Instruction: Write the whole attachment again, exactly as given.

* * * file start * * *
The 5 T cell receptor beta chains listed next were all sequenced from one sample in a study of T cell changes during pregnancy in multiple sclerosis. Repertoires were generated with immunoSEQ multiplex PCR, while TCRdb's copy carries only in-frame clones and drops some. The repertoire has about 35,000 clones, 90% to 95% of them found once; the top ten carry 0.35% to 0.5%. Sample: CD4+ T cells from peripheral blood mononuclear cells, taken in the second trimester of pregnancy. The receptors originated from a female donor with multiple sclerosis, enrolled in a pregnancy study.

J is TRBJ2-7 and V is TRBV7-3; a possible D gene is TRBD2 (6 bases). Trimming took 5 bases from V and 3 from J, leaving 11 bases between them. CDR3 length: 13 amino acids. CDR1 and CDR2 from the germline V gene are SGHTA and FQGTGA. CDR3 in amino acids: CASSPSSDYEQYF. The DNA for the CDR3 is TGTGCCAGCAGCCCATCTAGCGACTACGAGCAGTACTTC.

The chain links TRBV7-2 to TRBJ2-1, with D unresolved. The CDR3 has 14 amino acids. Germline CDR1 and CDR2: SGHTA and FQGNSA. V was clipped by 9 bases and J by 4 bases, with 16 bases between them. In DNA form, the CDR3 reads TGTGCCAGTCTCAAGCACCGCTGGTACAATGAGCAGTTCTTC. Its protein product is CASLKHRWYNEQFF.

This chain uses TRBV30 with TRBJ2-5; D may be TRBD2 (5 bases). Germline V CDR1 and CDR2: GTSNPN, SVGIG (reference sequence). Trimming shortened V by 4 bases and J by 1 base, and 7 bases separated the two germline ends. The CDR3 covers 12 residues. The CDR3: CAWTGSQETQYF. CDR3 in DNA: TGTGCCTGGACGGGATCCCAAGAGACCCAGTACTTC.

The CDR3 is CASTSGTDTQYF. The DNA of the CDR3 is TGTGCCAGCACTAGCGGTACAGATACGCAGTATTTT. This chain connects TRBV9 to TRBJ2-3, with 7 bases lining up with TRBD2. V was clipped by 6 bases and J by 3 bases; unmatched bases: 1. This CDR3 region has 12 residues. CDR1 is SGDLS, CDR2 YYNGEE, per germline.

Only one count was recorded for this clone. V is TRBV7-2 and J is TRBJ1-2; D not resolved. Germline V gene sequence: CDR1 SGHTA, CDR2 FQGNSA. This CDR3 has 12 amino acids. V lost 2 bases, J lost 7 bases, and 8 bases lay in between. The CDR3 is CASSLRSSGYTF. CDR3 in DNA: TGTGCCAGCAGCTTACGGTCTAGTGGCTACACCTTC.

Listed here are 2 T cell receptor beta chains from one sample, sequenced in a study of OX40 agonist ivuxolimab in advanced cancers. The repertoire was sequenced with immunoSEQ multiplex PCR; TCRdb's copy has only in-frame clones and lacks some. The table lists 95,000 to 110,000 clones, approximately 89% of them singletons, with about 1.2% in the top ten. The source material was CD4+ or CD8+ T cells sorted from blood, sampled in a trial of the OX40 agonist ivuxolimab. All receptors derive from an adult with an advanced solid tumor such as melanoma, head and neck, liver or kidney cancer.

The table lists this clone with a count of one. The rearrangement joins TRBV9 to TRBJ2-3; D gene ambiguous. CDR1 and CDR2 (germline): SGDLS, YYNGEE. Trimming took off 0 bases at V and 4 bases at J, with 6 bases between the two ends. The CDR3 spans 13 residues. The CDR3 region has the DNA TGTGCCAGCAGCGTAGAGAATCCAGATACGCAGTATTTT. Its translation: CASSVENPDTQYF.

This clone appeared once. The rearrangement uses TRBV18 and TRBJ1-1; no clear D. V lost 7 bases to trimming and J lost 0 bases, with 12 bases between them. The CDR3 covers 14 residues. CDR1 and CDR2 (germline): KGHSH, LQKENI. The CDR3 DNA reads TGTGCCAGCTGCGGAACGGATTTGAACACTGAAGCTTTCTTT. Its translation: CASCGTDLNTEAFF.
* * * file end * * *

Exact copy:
The 5 T cell receptor beta chains listed next were all sequenced from one sample in a study of T cell changes during pregnancy in multiple sclerosis. Repertoires were generated with immunoSEQ multiplex PCR, while TCRdb's copy carries only in-frame clones and drops some. The repertoire has about 35,000 clones, 90% to 95% of them found once; the top ten carry 0.35% to 0.5%. Sample: CD4+ T cells from peripheral blood mononuclear cells, taken in the second trimester of pregnancy. The receptors originated from a female donor with multiple sclerosis, enrolled in a pregnancy study.

J is TRBJ2-7 and V is TRBV7-3; a possible D gene is TRBD2 (6 bases). Trimming took 5 bases from V and 3 from J, leaving 11 bases between them. CDR3 length: 13 amino acids. CDR1 and CDR2 from the germline V gene are SGHTA and FQGTGA. CDR3 in amino acids: CASSPSSDYEQYF. The DNA for the CDR3 is TGTGCCAGCAGCCCATCTAGCGACTACGAGCAGTACTTC.

The chain links TRBV7-2 to TRBJ2-1, with D unresolved. The CDR3 has 14 amino acids. Germline CDR1 and CDR2: SGHTA and FQGNSA. V was clipped by 9 bases and J by 4 bases, with 16 bases between them. In DNA form, the CDR3 reads TGTGCCAGTCTCAAGCACCGCTGGTACAATGAGCAGTTCTTC. Its protein product is CASLKHRWYNEQFF.

This chain uses TRBV30 with TRBJ2-5; D may be TRBD2 (5 bases). Germline V CDR1 and CDR2: GTSNPN, SVGIG (reference sequence). Trimming shortened V by 4 bases and J by 1 base, and 7 bases separated the two germline ends. The CDR3 covers 12 residues. The CDR3: CAWTGSQETQYF. CDR3 in DNA: TGTGCCTGGACGGGATCCCAAGAGACCCAGTACTTC.

The CDR3 is CASTSGTDTQYF. The DNA of the CDR3 is TGTGCCAGCACTAGCGGTACAGATACGCAGTATTTT. This chain connects TRBV9 to TRBJ2-3, with 7 bases lining up with TRBD2. V was clipped by 6 bases and J by 3 bases; unmatched bases: 1. This CDR3 region has 12 residues. CDR1 is SGDLS, CDR2 YYNGEE, per germline.

Only one count was recorded for this clone. V is TRBV7-2 and J is TRBJ1-2; D not resolved. Germline V gene sequence: CDR1 SGHTA, CDR2 FQGNSA. This CDR3 has 12 amino acids. V lost 2 bases, J lost 7 bases, and 8 bases lay in between. The CDR3 is CASSLRSSGYTF. CDR3 in DNA: TGTGCCAGCAGCTTACGGTCTAGTGGCTACACCTTC.

Listed here are 2 T cell receptor beta chains from one sample, sequenced in a study of OX40 agonist ivuxolimab in advanced cancers. The repertoire was sequenced with immunoSEQ multiplex PCR; TCRdb's copy has only in-frame clones and lacks some. The table lists 95,000 to 110,000 clones, approximately 89% of them singletons, with about 1.2% in the top ten. The source material was CD4+ or CD8+ T cells sorted from blood, sampled in a trial of the OX40 agonist ivuxolimab. All receptors derive from an adult with an advanced solid tumor such as melanoma, head and neck, liver or kidney cancer.

The table lists this clone with a count of one. The rearrangement joins TRBV9 to TRBJ2-3; D gene ambiguous. CDR1 and CDR2 (germline): SGDLS, YYNGEE. Trimming took off 0 bases at V and 4 bases at J, with 6 bases between the two ends. The CDR3 spans 13 residues. The CDR3 region has the DNA TGTGCCAGCAGCGTAGAGAATCCAGATACGCAGTATTTT. Its translation: CASSVENPDTQYF.

This clone appeared once. The rearrangement uses TRBV18 and TRBJ1-1; no clear D. V lost 7 bases to trimming and J lost 0 bases, with 12 bases between them. The CDR3 covers 14 residues. CDR1 and CDR2 (germline): KGHSH, LQKENI. The CDR3 DNA reads TGTGCCAGCTGCGGAACGGATTTGAACACTGAAGCTTTCTTT. Its translation: CASCGTDLNTEAFF.